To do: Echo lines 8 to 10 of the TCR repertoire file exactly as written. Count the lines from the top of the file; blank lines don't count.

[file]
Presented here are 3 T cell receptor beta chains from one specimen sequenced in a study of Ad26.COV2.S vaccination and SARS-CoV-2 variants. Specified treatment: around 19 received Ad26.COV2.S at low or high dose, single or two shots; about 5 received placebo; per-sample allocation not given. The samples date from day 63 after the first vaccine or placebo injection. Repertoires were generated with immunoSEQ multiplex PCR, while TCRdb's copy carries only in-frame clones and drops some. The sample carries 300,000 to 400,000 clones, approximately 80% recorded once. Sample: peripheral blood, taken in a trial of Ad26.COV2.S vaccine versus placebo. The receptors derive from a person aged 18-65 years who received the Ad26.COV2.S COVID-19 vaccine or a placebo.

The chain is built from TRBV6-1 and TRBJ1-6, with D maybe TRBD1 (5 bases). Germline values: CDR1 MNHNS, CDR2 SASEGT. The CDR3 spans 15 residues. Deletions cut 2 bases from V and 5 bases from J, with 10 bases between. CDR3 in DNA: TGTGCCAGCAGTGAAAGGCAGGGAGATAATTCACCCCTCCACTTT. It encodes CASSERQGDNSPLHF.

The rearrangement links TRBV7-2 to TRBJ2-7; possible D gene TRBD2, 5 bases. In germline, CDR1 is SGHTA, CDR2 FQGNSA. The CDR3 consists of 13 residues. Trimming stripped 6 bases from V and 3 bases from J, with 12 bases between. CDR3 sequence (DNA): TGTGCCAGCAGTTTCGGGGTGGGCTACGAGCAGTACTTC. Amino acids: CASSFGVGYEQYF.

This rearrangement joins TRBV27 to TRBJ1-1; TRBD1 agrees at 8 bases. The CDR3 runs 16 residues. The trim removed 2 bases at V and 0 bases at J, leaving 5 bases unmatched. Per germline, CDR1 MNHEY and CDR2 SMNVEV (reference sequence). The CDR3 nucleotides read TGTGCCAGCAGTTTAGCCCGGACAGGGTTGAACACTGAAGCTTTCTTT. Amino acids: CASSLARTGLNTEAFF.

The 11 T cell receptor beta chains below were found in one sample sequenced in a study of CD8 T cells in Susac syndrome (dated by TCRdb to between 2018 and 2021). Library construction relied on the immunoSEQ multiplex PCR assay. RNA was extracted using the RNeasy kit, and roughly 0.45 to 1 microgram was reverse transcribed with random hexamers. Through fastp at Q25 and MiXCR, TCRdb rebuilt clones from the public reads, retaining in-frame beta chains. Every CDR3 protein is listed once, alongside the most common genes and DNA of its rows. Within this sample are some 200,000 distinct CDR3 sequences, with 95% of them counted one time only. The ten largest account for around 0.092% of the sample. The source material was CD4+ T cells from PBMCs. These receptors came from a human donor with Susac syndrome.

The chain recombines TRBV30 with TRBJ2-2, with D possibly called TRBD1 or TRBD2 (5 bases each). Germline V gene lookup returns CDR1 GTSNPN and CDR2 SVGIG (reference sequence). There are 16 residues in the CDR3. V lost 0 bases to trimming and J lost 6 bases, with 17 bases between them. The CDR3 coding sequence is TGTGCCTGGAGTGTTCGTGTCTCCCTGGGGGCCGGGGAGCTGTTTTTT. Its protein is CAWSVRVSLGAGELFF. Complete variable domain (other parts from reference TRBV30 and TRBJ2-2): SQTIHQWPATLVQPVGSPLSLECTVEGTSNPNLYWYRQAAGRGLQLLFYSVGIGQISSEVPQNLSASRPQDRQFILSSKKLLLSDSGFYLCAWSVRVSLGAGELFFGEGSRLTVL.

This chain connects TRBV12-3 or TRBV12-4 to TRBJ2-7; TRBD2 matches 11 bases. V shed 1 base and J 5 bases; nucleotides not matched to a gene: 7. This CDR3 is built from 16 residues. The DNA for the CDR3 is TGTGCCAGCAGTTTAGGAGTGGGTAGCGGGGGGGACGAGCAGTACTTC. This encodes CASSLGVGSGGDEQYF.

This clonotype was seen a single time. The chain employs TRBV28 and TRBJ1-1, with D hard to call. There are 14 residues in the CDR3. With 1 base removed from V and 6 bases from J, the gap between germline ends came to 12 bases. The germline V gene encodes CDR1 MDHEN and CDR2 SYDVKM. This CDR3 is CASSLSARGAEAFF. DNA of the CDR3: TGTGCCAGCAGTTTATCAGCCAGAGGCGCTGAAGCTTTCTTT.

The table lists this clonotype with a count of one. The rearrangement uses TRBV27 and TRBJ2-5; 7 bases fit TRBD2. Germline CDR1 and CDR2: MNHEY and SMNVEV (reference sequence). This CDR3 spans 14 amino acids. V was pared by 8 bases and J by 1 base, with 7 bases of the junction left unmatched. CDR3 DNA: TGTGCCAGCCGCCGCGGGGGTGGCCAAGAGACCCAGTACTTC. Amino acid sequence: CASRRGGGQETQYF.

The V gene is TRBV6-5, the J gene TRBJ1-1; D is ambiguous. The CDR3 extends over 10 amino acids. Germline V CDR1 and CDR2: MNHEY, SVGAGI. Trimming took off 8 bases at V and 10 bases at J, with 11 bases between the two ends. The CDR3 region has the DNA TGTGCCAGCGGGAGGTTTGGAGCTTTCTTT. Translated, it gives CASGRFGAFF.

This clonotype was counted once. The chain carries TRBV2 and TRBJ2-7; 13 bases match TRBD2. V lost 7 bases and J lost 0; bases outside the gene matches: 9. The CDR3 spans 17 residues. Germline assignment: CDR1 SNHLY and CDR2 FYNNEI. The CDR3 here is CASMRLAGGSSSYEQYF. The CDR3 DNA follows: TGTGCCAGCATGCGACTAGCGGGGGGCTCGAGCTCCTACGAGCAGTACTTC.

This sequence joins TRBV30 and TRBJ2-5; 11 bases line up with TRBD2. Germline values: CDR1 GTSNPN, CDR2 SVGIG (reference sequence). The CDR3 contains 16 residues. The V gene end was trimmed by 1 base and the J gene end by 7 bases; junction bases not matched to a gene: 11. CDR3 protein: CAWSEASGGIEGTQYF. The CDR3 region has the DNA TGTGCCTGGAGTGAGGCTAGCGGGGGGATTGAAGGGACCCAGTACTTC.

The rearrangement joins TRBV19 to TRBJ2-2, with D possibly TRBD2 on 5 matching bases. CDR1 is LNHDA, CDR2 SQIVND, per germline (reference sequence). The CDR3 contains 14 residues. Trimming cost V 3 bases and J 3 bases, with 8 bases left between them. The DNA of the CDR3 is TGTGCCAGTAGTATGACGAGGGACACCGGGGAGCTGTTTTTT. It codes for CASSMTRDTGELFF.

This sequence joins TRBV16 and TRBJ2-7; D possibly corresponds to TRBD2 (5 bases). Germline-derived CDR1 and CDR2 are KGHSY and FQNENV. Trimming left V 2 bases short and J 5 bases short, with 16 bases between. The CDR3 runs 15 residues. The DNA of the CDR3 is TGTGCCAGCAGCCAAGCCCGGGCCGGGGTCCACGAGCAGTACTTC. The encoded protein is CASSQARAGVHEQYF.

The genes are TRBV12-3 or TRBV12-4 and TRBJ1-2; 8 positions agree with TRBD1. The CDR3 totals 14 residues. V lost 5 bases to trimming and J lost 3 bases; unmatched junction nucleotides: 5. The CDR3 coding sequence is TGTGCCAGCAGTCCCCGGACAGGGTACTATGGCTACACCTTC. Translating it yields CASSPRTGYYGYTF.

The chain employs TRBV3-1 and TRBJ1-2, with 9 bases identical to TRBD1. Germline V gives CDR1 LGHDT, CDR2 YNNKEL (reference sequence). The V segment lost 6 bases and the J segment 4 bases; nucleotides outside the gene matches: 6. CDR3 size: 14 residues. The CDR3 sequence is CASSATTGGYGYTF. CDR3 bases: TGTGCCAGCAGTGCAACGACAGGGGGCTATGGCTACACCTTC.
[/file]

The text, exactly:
This clonotype was seen a single time. The chain employs TRBV28 and TRBJ1-1, with D hard to call. There are 14 residues in the CDR3. With 1 base removed from V and 6 bases from J, the gap between germline ends came to 12 bases. The germline V gene encodes CDR1 MDHEN and CDR2 SYDVKM. This CDR3 is CASSLSARGAEAFF. DNA of the CDR3: TGTGCCAGCAGTTTATCAGCCAGAGGCGCTGAAGCTTTCTTT.

The table lists this clonotype with a count of one. The rearrangement uses TRBV27 and TRBJ2-5; 7 bases fit TRBD2. Germline CDR1 and CDR2: MNHEY and SMNVEV (reference sequence). This CDR3 spans 14 amino acids. V was pared by 8 bases and J by 1 base, with 7 bases of the junction left unmatched. CDR3 DNA: TGTGCCAGCCGCCGCGGGGGTGGCCAAGAGACCCAGTACTTC. Amino acid sequence: CASRRGGGQETQYF.

The V gene is TRBV6-5, the J gene TRBJ1-1; D is ambiguous. The CDR3 extends over 10 amino acids. Germline V CDR1 and CDR2: MNHEY, SVGAGI. Trimming took off 8 bases at V and 10 bases at J, with 11 bases between the two ends. The CDR3 region has the DNA TGTGCCAGCGGGAGGTTTGGAGCTTTCTTT. Translated, it gives CASGRFGAFF.